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Principal Investigator: Rob Zako, University of Oregon
Project Overview: Effectiveness of Transportation Funding Mechanisms for Achieving National, State, and Metropolitan Economic, Health, and Other Livability Goals
Learn more about this research by viewing the two-page Project Brief, download the toolkit, related presentations, and the full Final Report on the Project Overview page. Hear firsthand from the PI by watching the post-webinar recording here.


What do Americans get in return for their transportation investments? It’s a simple enough question on the surface, but digging for an answer yields a gnarled knot of information.

NITC investigators Rebecca Lewis and Rob Zako of the University of Oregon explored six case study states to try to get some clarity on the answer. They worked with metropolitan planning organizations (MPOs) in California, Massachusetts, Minnesota, Tennessee, Utah and Virginia to examine how livability goals were embedded in...

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Event Date:
Aug 05, 2015
Content Type: Professional Development Event

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The National Association of Realtors® and Portland State University conducted a nationwide survey in the 50 largest metropolitan areas, asking Americans about where they live, where they want to live, and their travel habits.

This webinar will present the key findings from that survey, including people’s preferences to live in mixed-use, walkable communities and what may help them walk, bicycle, and take transit more. The large sample (3,000) allows us to look at demographic differences, including between the generations (Millennials, Baby Boomers, etc.).

Presenters:

Jennifer Dill, Ph.D., Portland State University

Jennifer Dill is a professor of Urban Studies and Planning and the director of TREC, the transportation research and education center at PSU, which houses the National Institute for Transportation & Communities. She teaches courses in transportation policy and urban planning methods. Dr. Dill’s research focuses on the relationships between transportation, land use, health and the environment, with an emphasis on bicycling and walking.

Hugh Morris, AICP, National Association of Realtors®

Hugh Morris works...

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The National Institute for Transportation and Communities, or NITC, program invites proposals for a third round of research, education, and technology transfer projects. The NITC program supports innovations in: livability, incorporating safety and environmental sustainability.  This grant is part of the University Transportation Center program, funded by the U.S. Department of Transportation’s Research and Innovative Technology Administration, and is a partnership between Portland State University and the University of Oregon, Oregon Institute of Technology and the University of Utah.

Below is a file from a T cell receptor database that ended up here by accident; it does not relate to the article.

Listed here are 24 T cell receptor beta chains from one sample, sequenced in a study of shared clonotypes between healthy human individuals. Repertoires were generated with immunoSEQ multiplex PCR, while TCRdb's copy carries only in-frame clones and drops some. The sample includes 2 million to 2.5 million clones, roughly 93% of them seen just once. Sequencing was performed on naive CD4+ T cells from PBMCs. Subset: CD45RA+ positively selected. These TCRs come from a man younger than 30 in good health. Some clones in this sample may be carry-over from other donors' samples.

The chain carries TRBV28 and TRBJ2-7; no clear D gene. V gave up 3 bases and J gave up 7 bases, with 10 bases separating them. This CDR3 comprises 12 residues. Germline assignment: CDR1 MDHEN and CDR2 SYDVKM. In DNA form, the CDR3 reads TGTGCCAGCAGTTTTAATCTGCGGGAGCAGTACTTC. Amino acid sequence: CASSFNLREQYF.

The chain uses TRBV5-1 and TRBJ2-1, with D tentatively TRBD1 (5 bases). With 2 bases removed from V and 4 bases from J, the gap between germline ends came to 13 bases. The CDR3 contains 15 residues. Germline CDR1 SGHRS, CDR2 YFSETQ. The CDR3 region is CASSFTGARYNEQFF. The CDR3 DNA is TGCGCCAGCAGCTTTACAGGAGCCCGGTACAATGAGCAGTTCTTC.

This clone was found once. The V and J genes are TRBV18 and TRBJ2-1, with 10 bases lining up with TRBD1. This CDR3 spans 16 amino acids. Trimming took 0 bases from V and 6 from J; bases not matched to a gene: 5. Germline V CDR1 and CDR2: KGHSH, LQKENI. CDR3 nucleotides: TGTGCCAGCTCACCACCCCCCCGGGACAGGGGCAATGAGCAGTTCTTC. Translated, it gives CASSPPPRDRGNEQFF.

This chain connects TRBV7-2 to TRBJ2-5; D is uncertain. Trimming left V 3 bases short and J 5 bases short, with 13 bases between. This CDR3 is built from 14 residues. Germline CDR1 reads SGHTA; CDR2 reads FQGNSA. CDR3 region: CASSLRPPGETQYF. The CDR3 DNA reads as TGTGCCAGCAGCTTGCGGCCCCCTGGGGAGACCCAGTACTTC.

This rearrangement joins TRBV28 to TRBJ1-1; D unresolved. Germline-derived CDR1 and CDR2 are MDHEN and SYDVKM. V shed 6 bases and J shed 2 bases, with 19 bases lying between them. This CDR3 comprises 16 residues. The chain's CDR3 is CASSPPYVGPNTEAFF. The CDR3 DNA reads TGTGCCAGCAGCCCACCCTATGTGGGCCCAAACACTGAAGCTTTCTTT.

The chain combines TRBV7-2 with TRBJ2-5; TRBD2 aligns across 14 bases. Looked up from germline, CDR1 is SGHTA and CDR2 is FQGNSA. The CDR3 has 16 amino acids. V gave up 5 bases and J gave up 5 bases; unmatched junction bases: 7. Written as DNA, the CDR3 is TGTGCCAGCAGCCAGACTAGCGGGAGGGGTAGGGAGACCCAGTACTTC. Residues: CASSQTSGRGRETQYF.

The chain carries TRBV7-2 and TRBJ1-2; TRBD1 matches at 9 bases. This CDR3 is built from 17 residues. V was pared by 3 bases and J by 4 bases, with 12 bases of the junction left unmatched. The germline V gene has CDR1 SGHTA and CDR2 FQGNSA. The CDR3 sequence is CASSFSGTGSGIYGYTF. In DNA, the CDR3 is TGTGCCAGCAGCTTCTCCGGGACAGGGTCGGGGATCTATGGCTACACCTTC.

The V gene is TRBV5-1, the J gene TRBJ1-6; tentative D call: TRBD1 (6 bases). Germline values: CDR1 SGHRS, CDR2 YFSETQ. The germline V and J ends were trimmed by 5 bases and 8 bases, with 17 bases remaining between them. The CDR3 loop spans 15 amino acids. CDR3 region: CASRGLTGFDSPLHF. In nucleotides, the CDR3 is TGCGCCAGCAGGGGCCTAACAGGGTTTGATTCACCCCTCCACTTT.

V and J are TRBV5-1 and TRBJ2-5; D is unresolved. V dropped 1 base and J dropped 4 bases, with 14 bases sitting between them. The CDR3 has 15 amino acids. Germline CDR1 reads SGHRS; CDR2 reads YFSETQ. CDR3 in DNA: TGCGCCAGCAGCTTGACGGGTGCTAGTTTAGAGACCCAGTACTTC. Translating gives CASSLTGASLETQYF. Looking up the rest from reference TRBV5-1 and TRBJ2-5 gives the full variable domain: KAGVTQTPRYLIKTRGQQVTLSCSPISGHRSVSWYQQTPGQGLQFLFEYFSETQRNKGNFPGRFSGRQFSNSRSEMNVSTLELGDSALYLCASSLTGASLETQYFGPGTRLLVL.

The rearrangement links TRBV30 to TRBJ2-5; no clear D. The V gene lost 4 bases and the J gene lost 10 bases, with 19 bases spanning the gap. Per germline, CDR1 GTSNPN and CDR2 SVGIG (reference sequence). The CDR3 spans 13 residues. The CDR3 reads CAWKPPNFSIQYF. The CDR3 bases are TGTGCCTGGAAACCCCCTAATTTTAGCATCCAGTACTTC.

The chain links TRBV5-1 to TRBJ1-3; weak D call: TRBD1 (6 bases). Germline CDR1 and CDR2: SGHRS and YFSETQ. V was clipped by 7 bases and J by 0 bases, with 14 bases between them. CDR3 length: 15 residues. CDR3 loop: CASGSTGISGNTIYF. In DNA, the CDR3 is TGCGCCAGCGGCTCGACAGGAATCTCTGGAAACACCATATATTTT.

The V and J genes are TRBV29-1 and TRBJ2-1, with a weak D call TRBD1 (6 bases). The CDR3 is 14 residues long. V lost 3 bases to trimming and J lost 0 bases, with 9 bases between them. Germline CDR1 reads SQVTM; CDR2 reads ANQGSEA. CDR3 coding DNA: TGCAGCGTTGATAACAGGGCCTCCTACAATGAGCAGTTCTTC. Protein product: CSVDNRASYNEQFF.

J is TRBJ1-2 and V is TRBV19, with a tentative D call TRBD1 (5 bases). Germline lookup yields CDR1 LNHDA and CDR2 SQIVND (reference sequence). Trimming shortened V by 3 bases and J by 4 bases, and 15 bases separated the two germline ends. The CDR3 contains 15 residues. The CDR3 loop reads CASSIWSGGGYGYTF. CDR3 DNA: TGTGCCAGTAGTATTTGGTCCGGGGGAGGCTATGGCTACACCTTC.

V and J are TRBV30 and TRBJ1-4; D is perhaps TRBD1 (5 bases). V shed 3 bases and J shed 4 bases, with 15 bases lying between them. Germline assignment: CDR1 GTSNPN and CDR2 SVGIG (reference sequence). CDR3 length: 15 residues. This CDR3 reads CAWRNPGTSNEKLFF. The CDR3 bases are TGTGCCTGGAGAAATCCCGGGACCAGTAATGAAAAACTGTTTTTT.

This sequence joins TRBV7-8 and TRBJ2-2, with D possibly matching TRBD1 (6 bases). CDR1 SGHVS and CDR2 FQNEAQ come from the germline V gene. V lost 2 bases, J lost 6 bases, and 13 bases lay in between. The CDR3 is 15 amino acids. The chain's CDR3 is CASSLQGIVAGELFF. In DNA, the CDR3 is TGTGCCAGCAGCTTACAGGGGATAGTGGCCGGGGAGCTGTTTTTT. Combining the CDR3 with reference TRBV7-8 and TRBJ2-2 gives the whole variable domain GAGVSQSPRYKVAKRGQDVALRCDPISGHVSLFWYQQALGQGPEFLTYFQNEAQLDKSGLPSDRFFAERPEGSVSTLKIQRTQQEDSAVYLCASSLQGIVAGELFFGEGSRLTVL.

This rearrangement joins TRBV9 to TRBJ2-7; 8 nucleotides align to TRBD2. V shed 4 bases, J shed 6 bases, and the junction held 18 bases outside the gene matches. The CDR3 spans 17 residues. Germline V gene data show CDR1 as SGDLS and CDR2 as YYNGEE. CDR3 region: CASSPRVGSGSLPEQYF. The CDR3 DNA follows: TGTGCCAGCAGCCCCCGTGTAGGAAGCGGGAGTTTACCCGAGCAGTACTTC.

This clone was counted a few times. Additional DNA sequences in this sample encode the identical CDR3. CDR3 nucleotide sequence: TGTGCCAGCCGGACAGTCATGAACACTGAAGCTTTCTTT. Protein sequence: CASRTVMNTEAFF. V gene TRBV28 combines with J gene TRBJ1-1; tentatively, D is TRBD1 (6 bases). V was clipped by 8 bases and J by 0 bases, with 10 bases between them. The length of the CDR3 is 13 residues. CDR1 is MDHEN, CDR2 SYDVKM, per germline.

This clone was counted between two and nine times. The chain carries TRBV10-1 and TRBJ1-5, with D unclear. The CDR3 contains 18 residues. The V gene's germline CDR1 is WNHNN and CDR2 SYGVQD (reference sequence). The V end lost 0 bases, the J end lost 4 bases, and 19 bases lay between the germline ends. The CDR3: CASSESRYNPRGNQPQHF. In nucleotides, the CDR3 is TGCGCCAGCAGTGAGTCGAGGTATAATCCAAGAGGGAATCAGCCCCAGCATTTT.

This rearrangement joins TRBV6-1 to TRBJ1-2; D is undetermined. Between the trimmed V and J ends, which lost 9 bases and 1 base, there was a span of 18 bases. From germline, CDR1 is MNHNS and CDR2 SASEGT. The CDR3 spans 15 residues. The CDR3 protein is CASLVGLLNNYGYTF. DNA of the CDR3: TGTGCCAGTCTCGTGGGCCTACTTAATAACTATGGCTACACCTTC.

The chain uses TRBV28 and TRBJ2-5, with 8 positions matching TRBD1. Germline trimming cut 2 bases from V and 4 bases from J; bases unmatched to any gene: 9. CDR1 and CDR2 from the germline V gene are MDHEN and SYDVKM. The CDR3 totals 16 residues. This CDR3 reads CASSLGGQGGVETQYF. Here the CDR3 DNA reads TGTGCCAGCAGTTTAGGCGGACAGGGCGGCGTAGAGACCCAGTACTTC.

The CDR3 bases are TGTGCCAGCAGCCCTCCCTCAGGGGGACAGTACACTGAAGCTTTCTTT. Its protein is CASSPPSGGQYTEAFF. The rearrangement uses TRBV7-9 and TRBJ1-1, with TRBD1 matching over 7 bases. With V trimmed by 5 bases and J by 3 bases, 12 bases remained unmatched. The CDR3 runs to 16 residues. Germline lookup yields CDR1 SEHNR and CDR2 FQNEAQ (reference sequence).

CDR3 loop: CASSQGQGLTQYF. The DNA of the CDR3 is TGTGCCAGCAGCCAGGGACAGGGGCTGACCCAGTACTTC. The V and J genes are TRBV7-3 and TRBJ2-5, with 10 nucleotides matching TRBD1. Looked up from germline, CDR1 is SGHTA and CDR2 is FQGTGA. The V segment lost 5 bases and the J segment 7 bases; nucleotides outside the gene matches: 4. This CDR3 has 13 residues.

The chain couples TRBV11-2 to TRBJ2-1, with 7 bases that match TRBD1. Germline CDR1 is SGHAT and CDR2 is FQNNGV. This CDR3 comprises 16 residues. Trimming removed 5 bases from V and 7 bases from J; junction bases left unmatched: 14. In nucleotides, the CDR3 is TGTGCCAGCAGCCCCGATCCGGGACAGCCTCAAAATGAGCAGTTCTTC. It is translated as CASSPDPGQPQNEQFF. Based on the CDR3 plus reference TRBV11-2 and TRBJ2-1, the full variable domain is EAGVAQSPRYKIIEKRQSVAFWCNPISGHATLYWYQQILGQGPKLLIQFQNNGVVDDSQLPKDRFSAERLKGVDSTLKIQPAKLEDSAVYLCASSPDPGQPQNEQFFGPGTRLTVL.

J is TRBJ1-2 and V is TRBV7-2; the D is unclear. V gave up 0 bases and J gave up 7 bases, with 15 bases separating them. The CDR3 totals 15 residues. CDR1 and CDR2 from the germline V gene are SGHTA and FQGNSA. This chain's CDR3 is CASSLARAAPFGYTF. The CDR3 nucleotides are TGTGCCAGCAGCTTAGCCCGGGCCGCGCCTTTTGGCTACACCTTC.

The NITC program will award at least $750,000 in this funding round to research, education and technology transfer projects that support NITC’s theme. Projects should range from $30,000 to $150,000. Projects can focus on research, education, or technology transfer. All projects submitted for this request for proposals (RFP) will undergo peer review. All awards require one-to-one non-federal match in the form of cash or in-kind services from project partners—to include universities, transportation and other public agencies, industry, and nonprofit organizations. Please refer to Section 3 of the linked document below for specific details. Projects awarded under this RFP may start as soon as August 1, 2014 and must be completed by December 31, 2015, including the final report.

Successful research proposals will fit the NITC theme, linking to articulated USDOT priorities:...

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While the public street system makes up a huge portion of our public space, streets don’t contribute less to public life than they could, Denver Igarta of the Portland Bureau of Transportation told an OTREC seminar April 12 in Portland.

That’s not the case in Europe, said Igarta, a multimodal urban planner and a principal author of the Portland Bicycle Plan. He spent last November on a fellowship in Europe sponsored by the German Marshall Fund, with a week each in Munich, Rotterdam, Copenhagen and Malmö.

While street design manuals in the United States largely consider how directly and smoothly a street moves people along their route and to a destination, many European streets serve another official function, Igarta said: they encourage people to stay and live their public lives. European urban streets fill some of the same roles as American urban parks: attractive places to spend time.

This especially holds for small neighborhood streets, Igarta said, where moving traffic is secondary to fostering public life.

Igarta demonstrated the type of planning that can create livable streets with a comparison between German and American standards. Under Germany’s national street-construction manual, designers first consider whether the street’s highest emphasis should be on moving traffic, creating an attractive public place or parking. Other considerations then follow, Igarta said, including how wide to make the street.

In the United States, most...

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